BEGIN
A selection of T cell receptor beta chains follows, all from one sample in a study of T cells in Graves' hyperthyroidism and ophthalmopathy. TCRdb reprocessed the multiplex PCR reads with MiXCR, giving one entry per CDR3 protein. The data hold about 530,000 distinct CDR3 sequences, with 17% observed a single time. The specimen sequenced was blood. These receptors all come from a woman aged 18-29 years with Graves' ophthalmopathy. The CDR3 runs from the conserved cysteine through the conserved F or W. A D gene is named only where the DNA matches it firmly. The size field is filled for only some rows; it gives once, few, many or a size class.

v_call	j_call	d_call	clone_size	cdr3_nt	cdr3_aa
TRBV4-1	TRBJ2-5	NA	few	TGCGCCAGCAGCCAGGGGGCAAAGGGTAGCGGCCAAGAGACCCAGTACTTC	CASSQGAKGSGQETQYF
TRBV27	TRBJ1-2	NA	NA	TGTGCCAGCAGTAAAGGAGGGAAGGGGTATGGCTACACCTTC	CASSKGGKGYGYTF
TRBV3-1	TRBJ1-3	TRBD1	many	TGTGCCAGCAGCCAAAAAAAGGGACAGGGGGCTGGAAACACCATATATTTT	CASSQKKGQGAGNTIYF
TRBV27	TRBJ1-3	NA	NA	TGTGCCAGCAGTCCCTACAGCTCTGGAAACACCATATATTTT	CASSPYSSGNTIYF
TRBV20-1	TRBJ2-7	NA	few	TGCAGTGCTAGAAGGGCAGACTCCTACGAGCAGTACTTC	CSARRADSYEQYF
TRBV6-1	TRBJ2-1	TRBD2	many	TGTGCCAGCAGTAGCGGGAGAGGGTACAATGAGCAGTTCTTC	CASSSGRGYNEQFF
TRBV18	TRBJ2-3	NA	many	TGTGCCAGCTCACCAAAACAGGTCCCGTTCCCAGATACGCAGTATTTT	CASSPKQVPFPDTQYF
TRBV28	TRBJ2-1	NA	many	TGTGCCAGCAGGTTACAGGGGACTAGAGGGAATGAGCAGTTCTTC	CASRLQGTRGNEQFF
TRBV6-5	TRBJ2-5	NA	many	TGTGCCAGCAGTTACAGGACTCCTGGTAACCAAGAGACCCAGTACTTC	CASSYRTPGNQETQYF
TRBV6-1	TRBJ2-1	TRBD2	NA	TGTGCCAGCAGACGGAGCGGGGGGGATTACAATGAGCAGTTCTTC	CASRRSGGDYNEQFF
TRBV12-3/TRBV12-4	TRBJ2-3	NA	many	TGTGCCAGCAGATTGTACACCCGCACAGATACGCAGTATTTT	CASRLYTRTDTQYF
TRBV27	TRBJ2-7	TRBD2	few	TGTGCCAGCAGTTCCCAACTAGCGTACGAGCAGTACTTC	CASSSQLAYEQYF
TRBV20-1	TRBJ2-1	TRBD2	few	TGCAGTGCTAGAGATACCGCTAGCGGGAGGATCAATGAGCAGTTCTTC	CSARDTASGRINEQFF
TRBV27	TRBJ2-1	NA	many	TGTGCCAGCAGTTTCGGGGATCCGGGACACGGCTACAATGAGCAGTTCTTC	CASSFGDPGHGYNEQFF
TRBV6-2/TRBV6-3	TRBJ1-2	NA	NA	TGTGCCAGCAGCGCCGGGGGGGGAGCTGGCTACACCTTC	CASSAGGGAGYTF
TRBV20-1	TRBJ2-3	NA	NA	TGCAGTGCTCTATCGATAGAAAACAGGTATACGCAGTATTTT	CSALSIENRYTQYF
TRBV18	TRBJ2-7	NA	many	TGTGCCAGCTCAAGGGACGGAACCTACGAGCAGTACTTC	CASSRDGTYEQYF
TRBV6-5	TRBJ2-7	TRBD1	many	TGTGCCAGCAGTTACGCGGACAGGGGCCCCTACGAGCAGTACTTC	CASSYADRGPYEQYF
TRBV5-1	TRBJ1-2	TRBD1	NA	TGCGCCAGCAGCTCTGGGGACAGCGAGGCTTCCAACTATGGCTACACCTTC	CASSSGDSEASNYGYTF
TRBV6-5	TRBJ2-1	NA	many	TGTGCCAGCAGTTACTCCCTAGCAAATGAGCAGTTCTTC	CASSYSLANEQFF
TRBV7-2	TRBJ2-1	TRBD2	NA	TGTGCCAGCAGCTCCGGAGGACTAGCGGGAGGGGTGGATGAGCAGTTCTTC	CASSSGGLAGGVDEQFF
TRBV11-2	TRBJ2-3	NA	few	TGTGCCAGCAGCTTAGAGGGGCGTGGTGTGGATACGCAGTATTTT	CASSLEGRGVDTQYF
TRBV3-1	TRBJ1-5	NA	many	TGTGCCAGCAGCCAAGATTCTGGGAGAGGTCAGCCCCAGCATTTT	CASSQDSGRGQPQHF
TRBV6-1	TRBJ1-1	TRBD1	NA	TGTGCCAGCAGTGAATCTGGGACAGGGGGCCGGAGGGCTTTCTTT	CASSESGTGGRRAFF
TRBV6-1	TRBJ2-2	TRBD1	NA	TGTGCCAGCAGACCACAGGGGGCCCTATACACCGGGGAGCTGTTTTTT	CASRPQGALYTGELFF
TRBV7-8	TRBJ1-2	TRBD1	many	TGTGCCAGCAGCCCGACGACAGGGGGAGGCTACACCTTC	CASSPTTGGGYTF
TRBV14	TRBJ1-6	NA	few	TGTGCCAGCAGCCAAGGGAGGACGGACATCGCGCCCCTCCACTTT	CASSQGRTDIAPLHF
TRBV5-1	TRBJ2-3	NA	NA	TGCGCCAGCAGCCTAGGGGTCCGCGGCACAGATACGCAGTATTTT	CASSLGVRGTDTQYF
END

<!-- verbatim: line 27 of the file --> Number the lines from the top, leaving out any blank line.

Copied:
TRBV6-1	TRBJ2-2	TRBD1	NA	TGTGCCAGCAGACCACAGGGGGCCCTATACACCGGGGAGCTGTTTTTT	CASRPQGALYTGELFF